Letter from an anarchist!
May 23, 2020Posted by on
This week on Facebook: There was a UK General Election in 2017, in which I posted Plus c’est la même chose and found myself with a real justification¹ for seriously declaring myself to be an Anarchist. In 2013 I posted Hooray for Anarchism opening with an article that I had read from a libertarian in the USA, “Reading the views of a libertarian I couldn’t believe that the writer held the views of an anarchist, which was the inference I drew on reading the piece“. That is, a libertarian shared the view of an anarchist when it came to political philosophy. Well, mostly², but Robert Nozick has something to say about this as did H. L. Mencken (The Sage of Baltimore).
Today, those who self-identify as anarchists are likely to see the modern libertarian movement—which, as an ideological phenomenon, is closely associated with the United States—as inattentive to the realities of these social and economic forms of domination. For them, the freedom free-market libertarians advocate is the freedom of the capitalist to exploit. Genuine economic freedom means, to the anarchist, socialism, not capitalism. Anarchism and Libertarianism: Two Sides of the Same Coin (4)
Is Aaron Powell right when he refers to the immorality of collectivism and nationalism? In the following video he states that libertarians could coexist with a socialist state if that state were entered into voluntarily, only applying its norms to those who volunteered to live by them and, presumably, allowed people to voluntarily leave such a society. I have to wonder, “Who or what determines the limit and application of a voluntary boundary?” History would indicate that it is entirely a political decision of the State, taken without regard to an electorate and their liberty to limit its application³.
I concluded ‘Hooray for Anarchism’ by saying that: “My initial thought is to suggest the greatest enemy of anarchism is the State. The State as the enemy would be a view that anarchists held in common with the libertarians. However, while libertarianism may advocate ‘small government’, with minimal or no interference in the unalienable right to life liberty and the pursuit of happiness, this does not mean no government. Anarchism would support these unalienable rights, but completely oppose the need for any form of government being required to achieve them. However, any ‘ism‘ is only tolerated when controlled by The State, especially any freedoms in exercising personal judgement in a creative or moral capacity — freedoms that are curtailed by any form of statism.”
All government, of course, is against liberty. H. L. Mencken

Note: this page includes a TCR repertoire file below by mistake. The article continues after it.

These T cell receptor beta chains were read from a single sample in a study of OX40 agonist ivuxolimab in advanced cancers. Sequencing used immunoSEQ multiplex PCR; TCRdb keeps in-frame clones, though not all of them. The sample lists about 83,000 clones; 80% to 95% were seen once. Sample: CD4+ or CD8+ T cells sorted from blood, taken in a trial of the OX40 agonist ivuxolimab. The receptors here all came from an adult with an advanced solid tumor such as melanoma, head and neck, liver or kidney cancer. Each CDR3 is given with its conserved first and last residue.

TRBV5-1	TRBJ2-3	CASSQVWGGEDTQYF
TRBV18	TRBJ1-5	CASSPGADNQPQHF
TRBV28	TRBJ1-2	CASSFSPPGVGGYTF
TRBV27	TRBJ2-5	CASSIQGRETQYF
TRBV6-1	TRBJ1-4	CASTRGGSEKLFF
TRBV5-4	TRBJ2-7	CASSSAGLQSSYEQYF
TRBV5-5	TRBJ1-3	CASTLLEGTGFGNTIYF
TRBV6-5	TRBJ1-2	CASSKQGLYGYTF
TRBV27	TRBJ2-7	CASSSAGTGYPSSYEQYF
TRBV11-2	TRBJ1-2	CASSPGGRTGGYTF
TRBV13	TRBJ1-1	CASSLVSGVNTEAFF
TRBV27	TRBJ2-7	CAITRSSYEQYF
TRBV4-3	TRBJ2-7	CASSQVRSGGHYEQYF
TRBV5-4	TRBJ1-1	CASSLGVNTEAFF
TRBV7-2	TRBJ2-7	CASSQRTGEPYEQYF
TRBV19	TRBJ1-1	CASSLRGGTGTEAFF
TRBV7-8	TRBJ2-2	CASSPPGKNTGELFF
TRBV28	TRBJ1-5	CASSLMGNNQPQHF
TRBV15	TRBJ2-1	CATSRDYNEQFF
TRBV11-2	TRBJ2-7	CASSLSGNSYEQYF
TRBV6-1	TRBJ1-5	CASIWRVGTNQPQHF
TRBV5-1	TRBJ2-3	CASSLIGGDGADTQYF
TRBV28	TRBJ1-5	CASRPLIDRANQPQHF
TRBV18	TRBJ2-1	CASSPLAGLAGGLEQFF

1. What is anarchism all about? Based on these principles and values, anarchism rejects both a capitalist economy and a nation state that is governed by means of a representative democracy. It is a utopian project that aspires to combine the best parts of liberalism with the best parts of communism. At its heart is a mix of the liberal emphasis on individual freedom and the communist emphasis on an equal society.
4. Anarchism and Libertarianism — Two Sides of the Same Coin: While libertarians ground their robust commitment to individual liberty in several different philosophical traditions, they generally subscribe to some form of this law of equal freedom, satisfied that, in general, the only legitimate limit on the individual’s freedom to act is the identical freedom of everyone else. Anarchism is the philosophical opposition to authority — social, political, and economic — together with the correspondent belief that the state ought to be abolished, that is, that society could and should function without it.
5. Politics as we know it should die and loving anarchy should prosper: The current way of doing politics and our economic life on this Earth is coming to an end. The climate emergency will require dramatic changes to the wasteful way we consume resources. The grotesquery of the 0.1% cruising in private jets while the rest struggle with rent and debt cannot last. A peaceful, harmonious society requires that people are fairly treated.
Referenced Articles Books & Definitions:
- A bold text subscript above and preceding a title below (¹·²·³), refers to a book, pdf, podcast, video, slide show and a download url that is usually free.
- Brackets containing a number e.g. (1) reference a particular included article (1-5).
- A link (url) includes the title references and source, a long read url* is often indicated as shown.
- The intended context of words, idioms, phrases, have their links in italics.
- Occasionally Open University (OU) free courses are cited.
- JSTOR lets you set up a free account allowing you to have 6 (interchangeable) books stored that you can read online.
¹Do not vote, it only encourages them (url): Cartoonist and longtime Freedom contributor Donald Rooum has seen more “radical” governments than today’s offerings come and go, and has a little reminder for people who get too excited by Statist “democracy.”
²Who Decides (url)? Who has a right to decide anything? No doubt, the constitutional answer is that in a democracy the decision rests with the majority; yet, particularly where deep and highly personal convictions are concerned, the democracy must do its best to respect minorities.
³Aasof on Democracy (url*/edited)! Is the key element of a truly democratic society in most countries the will of the demos and if so what proportion of it? Is freedom of expression, especially the freedom to criticise (in whatever form) the practices of any State democracy?